Stay Together, Slay Together
Dead Space 3 deviates from the past in other ways as well. Most obviously in the addition of co-op play, which sees a second player join in as Carver, a bullish grunt whose prickly relationship with Clarke is a nice antidote to the sort of fist-bumping camaraderie usually found in co-operative shooters. The story also adapts to the presence of two players in a clever and seamless way, altering cut-scenes and even offering different experiences of the same level for each player. Having a buddy mowing down monsters alongside you does diminish the horror almost completely, but provided you're not too precious about a series playing outside its genre, a full co-op playthrough is well worth the effort.
Also new is crafting, an RPG concept that brings both good and bad ideas to the Dead Space table. Or rather, the workbench. It's here that you'll use the various resources found during the game - smashed out of crates or stomped from dead foes - to create and enhance a variety of weapons and items. The freedom to build your own weapon is, frankly, brilliant. You have two weapon slots, but each weapon can offer two fire modes. If you want an assault rifle that also shoots grenades, or a pistol that doubles as a flamethrower, you can make it happen. Once you find the perfect combination for your playing style, it can be hard to go back to the restrictive loadouts of previous games.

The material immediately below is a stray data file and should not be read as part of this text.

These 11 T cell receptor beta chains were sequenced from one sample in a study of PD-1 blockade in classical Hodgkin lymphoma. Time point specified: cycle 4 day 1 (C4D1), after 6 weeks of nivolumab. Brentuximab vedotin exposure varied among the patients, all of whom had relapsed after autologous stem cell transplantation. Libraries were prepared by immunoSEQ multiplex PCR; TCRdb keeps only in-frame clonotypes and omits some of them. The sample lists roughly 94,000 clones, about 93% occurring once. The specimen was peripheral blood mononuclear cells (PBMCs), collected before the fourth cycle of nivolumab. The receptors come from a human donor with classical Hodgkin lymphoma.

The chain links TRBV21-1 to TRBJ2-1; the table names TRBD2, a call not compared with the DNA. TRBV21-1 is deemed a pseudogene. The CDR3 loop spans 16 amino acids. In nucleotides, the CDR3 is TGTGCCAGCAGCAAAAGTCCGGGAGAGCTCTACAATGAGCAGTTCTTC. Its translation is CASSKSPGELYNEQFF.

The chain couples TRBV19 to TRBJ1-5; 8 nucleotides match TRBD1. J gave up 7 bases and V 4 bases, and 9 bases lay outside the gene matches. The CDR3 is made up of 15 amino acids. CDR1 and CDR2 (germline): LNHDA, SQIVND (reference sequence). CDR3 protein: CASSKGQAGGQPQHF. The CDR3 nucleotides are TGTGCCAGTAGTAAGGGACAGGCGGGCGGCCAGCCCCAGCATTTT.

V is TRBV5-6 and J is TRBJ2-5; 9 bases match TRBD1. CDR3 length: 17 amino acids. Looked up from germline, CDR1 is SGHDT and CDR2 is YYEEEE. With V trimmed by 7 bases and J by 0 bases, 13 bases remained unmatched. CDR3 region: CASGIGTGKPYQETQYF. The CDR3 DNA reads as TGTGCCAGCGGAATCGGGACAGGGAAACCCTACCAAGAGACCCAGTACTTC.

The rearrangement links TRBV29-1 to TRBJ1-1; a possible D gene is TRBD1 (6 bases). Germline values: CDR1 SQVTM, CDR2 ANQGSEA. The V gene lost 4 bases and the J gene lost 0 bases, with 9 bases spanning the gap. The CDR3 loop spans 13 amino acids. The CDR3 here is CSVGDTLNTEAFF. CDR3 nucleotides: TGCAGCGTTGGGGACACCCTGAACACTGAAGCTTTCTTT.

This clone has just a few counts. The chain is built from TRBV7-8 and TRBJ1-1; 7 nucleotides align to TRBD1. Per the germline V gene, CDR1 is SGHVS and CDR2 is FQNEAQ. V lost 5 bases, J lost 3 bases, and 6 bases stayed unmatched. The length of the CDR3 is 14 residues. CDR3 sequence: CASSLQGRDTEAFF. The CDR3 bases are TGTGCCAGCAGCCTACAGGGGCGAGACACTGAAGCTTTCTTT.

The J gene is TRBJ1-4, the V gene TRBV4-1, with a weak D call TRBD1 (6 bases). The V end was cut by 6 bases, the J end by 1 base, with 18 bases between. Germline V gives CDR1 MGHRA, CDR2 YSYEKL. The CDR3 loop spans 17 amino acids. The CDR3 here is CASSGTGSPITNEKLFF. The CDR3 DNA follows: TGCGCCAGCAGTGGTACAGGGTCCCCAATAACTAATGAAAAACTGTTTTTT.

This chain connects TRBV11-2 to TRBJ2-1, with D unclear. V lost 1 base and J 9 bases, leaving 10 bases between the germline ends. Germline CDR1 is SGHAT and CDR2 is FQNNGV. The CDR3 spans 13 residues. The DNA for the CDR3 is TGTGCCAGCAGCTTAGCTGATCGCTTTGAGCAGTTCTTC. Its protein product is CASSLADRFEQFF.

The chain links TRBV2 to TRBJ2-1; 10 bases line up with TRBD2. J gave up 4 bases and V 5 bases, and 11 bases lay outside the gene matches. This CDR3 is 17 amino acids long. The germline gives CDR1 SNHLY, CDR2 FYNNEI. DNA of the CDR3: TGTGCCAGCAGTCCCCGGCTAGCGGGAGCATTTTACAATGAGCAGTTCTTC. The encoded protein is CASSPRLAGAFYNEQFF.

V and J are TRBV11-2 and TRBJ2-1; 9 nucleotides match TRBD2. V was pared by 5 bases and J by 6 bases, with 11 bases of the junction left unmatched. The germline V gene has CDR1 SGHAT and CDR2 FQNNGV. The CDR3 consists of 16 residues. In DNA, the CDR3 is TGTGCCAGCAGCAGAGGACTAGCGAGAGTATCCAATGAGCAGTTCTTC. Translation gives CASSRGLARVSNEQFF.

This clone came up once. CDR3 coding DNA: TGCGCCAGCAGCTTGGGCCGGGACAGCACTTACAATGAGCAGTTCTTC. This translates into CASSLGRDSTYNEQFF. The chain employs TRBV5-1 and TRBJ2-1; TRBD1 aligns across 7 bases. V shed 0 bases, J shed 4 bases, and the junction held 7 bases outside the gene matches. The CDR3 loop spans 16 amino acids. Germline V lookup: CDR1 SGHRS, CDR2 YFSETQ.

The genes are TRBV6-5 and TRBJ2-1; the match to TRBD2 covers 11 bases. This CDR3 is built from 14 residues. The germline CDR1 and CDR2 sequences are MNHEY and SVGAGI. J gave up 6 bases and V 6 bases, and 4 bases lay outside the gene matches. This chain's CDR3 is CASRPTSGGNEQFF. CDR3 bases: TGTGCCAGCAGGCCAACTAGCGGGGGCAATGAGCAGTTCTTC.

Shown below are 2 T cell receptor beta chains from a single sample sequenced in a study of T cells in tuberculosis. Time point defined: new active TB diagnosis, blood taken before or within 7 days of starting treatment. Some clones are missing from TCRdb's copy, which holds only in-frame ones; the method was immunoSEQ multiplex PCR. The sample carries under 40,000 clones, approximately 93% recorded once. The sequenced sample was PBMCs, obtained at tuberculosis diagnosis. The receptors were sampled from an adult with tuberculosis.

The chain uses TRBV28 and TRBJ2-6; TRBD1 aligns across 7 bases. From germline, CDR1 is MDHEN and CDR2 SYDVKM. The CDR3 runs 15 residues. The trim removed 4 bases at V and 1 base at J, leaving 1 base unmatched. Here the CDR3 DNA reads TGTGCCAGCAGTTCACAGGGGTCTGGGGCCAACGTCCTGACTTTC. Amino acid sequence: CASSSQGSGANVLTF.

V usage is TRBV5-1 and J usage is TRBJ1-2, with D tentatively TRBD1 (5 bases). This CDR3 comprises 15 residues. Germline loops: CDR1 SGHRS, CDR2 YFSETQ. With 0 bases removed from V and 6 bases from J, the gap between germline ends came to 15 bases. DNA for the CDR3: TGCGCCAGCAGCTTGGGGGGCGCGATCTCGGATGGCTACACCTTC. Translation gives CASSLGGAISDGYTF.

But crafting also means grinding, and here Dead Space 3 stumbles most obviously. For one thing, the need to constantly grab junk from every room means that too much time is spent breaking open boxes and hacking up defeated foes in search of scrap metal or "transducers". It also brings in the spectre of micro-payments, as any shortfall in the stuff you need can be topped up using a real money purchase. Greedy contrivance? Lazy cheat? Or just a handy convenience for those who can't be bothered playing Space Womble? You certainly don't need to spend any more money - if anything the game is overly generous with the stuff you find - but whether paying or foraging, it's the only element that never quite clicks with Dead Space's tone.
Ice To See You
There's a sense that sometimes Dead Space 3 is trying to cram a little too much in, with its optional missions and co-op missions and crafting and puzzles and shoot-outs and boss fights and... you get the picture. For a series best known for its tight, claustrophobic focus, Dead Space 3 does sprawl a little and risks losing its best features in the process. It always manages to reel itself in, however, and for all its weird pacing there's rarely a dull moment. Whether you play it as a beefy co-op action game or a disturbing single player horror adventure, it's a rare AAA game that falls over itself to give you more than you asked for.
- A truly epic 15 hour story
- Freedom to create your own perfect arsenal
- Co-op play is very cleverly handled
- Not as scary as previous Dead Space games
- Hunting around for crafting resources is annoying
- Some repetitive mission design